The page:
Cultivating the ingredients of generosity in their relationship with others, greatness of soul in their way of life and being genuine with their peers - these are some of the major ingredients that will prevent your children from becoming the loners that are so overwhelmed by the practices of the society in which they live.

But friendships are not cultivated just to avoid social evil practices of the day. The motivations have to be higher. Every friendship enriches your personality. It gives you insight into the life of another who has been led by the Holy Spirit. A solid friendship enables you to realize that in the presence of your friend that your secrets as well as your sins are sacred. Friendship is an antidote for boredom and loneliness, but also a quality that enables you to grow up in the friendship of God and in the sight of your neighbor. I think the greatest words ever written on the subject of friendship came in a lecture on this subject by Cardinal Newman. As he was leaving his post in Oxford and planning to become a convert to Catholicism, he said, "O loving friends, should you know anyone who has helped you by word or act, if what he has said has told you what you knew about yourself or what you did not know about yourself, if such a one has read to you your wants and feelings and offered you comfort by doing so, if he has made you feel that there is a higher life than this daily one, or encouraged you, or soothed you, if what he has said or done has ever made you take an interest in him, and feel well inclined to him, remember such a one in time to come, though you hear him not, and pray for him that at all times and in all things he may know God's will and be always ready to fulfill it." A person who has this friendship with you has a touch of heaven on earth.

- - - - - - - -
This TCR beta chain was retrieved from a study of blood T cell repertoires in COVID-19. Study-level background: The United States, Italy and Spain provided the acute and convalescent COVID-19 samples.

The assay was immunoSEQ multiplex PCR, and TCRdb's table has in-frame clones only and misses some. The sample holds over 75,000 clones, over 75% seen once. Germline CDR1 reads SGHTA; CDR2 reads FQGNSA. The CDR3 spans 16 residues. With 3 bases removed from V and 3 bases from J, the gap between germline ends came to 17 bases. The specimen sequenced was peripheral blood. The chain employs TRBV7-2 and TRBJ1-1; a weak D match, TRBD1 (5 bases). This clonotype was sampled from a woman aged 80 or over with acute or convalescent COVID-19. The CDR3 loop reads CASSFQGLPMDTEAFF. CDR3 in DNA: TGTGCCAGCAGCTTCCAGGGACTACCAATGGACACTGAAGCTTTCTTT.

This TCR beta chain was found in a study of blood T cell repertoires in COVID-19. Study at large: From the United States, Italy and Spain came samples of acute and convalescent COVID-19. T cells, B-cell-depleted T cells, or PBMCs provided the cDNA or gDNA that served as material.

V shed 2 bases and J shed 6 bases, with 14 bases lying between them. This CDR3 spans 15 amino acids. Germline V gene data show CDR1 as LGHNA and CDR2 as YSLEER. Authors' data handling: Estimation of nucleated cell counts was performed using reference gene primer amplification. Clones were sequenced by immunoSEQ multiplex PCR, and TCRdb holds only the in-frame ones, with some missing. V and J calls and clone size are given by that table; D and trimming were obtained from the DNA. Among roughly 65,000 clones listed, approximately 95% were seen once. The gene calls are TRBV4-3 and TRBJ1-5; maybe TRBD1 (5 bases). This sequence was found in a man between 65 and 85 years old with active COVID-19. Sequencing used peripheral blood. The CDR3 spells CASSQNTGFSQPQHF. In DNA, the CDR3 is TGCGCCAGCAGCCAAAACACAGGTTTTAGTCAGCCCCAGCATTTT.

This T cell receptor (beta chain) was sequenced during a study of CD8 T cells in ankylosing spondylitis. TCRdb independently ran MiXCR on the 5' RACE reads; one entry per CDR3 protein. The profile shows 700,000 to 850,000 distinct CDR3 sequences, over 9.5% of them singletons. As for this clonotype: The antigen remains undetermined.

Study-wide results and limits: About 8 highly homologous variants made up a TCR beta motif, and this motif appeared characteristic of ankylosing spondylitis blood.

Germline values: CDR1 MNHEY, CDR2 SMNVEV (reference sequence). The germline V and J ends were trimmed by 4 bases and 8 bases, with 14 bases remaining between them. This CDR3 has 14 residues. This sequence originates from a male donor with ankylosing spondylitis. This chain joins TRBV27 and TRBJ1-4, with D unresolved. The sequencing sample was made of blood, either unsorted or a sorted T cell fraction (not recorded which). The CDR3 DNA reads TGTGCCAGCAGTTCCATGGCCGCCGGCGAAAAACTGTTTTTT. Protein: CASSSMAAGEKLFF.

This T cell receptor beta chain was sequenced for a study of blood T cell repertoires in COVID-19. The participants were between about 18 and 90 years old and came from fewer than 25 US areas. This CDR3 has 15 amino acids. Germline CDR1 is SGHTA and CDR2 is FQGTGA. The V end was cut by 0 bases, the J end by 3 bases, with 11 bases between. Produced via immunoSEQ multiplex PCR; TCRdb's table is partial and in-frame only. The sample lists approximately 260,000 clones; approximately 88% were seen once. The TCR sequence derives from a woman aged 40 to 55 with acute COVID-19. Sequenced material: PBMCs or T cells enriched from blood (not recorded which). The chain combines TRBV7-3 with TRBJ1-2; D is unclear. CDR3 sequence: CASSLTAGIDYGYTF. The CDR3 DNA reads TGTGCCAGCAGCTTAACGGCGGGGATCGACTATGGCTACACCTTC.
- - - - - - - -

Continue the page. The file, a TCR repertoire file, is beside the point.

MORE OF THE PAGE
If I can put one touch of rosy sunset into the life of any man or woman,
I shall feel that I have worked with God.

- George McDonald